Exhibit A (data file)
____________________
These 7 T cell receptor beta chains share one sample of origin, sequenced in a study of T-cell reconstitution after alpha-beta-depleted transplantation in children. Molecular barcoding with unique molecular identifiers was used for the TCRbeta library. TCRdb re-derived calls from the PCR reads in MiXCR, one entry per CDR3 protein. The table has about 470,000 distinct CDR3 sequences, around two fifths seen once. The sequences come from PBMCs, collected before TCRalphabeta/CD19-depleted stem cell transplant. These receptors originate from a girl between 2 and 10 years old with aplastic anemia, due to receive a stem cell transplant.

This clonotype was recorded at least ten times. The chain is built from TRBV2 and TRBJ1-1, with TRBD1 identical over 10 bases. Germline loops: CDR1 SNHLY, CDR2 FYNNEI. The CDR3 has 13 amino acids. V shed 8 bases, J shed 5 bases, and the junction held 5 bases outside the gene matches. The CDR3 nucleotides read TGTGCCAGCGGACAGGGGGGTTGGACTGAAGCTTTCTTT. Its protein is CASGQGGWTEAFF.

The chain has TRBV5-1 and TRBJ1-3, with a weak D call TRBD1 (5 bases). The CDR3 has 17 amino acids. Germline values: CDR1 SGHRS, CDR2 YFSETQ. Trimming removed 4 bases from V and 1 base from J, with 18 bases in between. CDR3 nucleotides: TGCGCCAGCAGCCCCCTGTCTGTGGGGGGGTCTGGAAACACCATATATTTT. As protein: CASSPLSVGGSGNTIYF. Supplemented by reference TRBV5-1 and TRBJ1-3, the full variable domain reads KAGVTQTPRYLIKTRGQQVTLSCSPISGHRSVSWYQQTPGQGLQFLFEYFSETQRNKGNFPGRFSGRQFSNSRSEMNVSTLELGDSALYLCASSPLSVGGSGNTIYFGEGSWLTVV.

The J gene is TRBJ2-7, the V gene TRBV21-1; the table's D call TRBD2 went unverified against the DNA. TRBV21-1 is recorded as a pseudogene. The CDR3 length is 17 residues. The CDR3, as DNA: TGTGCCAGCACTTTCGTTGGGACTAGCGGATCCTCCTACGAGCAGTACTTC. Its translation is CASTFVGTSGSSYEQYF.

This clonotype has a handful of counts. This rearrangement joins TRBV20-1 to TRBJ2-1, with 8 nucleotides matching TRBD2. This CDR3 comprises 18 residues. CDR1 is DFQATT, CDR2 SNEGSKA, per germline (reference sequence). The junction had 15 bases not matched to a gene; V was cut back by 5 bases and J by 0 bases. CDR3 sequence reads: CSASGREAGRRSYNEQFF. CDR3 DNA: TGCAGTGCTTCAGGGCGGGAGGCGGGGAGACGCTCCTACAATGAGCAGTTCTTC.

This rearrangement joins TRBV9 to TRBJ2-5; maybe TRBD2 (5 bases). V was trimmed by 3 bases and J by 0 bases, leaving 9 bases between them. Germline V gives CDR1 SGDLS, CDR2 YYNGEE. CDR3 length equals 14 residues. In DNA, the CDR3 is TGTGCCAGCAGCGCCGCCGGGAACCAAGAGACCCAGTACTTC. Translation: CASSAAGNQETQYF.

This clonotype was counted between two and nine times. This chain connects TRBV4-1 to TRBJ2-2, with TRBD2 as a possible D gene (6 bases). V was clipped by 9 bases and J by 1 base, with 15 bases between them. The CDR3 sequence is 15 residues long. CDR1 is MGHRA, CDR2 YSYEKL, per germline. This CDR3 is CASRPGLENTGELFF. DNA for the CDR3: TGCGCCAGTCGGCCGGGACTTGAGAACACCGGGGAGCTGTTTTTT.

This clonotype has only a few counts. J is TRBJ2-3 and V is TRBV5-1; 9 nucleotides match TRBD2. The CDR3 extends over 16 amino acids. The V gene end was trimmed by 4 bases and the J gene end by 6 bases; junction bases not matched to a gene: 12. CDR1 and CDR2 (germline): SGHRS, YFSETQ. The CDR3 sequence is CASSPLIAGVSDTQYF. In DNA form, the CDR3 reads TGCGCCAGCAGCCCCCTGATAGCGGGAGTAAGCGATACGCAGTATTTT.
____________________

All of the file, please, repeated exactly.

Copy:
These 7 T cell receptor beta chains share one sample of origin, sequenced in a study of T-cell reconstitution after alpha-beta-depleted transplantation in children. Molecular barcoding with unique molecular identifiers was used for the TCRbeta library. TCRdb re-derived calls from the PCR reads in MiXCR, one entry per CDR3 protein. The table has about 470,000 distinct CDR3 sequences, around two fifths seen once. The sequences come from PBMCs, collected before TCRalphabeta/CD19-depleted stem cell transplant. These receptors originate from a girl between 2 and 10 years old with aplastic anemia, due to receive a stem cell transplant.

This clonotype was recorded at least ten times. The chain is built from TRBV2 and TRBJ1-1, with TRBD1 identical over 10 bases. Germline loops: CDR1 SNHLY, CDR2 FYNNEI. The CDR3 has 13 amino acids. V shed 8 bases, J shed 5 bases, and the junction held 5 bases outside the gene matches. The CDR3 nucleotides read TGTGCCAGCGGACAGGGGGGTTGGACTGAAGCTTTCTTT. Its protein is CASGQGGWTEAFF.

The chain has TRBV5-1 and TRBJ1-3, with a weak D call TRBD1 (5 bases). The CDR3 has 17 amino acids. Germline values: CDR1 SGHRS, CDR2 YFSETQ. Trimming removed 4 bases from V and 1 base from J, with 18 bases in between. CDR3 nucleotides: TGCGCCAGCAGCCCCCTGTCTGTGGGGGGGTCTGGAAACACCATATATTTT. As protein: CASSPLSVGGSGNTIYF. Supplemented by reference TRBV5-1 and TRBJ1-3, the full variable domain reads KAGVTQTPRYLIKTRGQQVTLSCSPISGHRSVSWYQQTPGQGLQFLFEYFSETQRNKGNFPGRFSGRQFSNSRSEMNVSTLELGDSALYLCASSPLSVGGSGNTIYFGEGSWLTVV.

The J gene is TRBJ2-7, the V gene TRBV21-1; the table's D call TRBD2 went unverified against the DNA. TRBV21-1 is recorded as a pseudogene. The CDR3 length is 17 residues. The CDR3, as DNA: TGTGCCAGCACTTTCGTTGGGACTAGCGGATCCTCCTACGAGCAGTACTTC. Its translation is CASTFVGTSGSSYEQYF.

This clonotype has a handful of counts. This rearrangement joins TRBV20-1 to TRBJ2-1, with 8 nucleotides matching TRBD2. This CDR3 comprises 18 residues. CDR1 is DFQATT, CDR2 SNEGSKA, per germline (reference sequence). The junction had 15 bases not matched to a gene; V was cut back by 5 bases and J by 0 bases. CDR3 sequence reads: CSASGREAGRRSYNEQFF. CDR3 DNA: TGCAGTGCTTCAGGGCGGGAGGCGGGGAGACGCTCCTACAATGAGCAGTTCTTC.

This rearrangement joins TRBV9 to TRBJ2-5; maybe TRBD2 (5 bases). V was trimmed by 3 bases and J by 0 bases, leaving 9 bases between them. Germline V gives CDR1 SGDLS, CDR2 YYNGEE. CDR3 length equals 14 residues. In DNA, the CDR3 is TGTGCCAGCAGCGCCGCCGGGAACCAAGAGACCCAGTACTTC. Translation: CASSAAGNQETQYF.

This clonotype was counted between two and nine times. This chain connects TRBV4-1 to TRBJ2-2, with TRBD2 as a possible D gene (6 bases). V was clipped by 9 bases and J by 1 base, with 15 bases between them. The CDR3 sequence is 15 residues long. CDR1 is MGHRA, CDR2 YSYEKL, per germline. This CDR3 is CASRPGLENTGELFF. DNA for the CDR3: TGCGCCAGTCGGCCGGGACTTGAGAACACCGGGGAGCTGTTTTTT.

This clonotype has only a few counts. J is TRBJ2-3 and V is TRBV5-1; 9 nucleotides match TRBD2. The CDR3 extends over 16 amino acids. The V gene end was trimmed by 4 bases and the J gene end by 6 bases; junction bases not matched to a gene: 12. CDR1 and CDR2 (germline): SGHRS, YFSETQ. The CDR3 sequence is CASSPLIAGVSDTQYF. In DNA form, the CDR3 reads TGCGCCAGCAGCCCCCTGATAGCGGGAGTAAGCGATACGCAGTATTTT.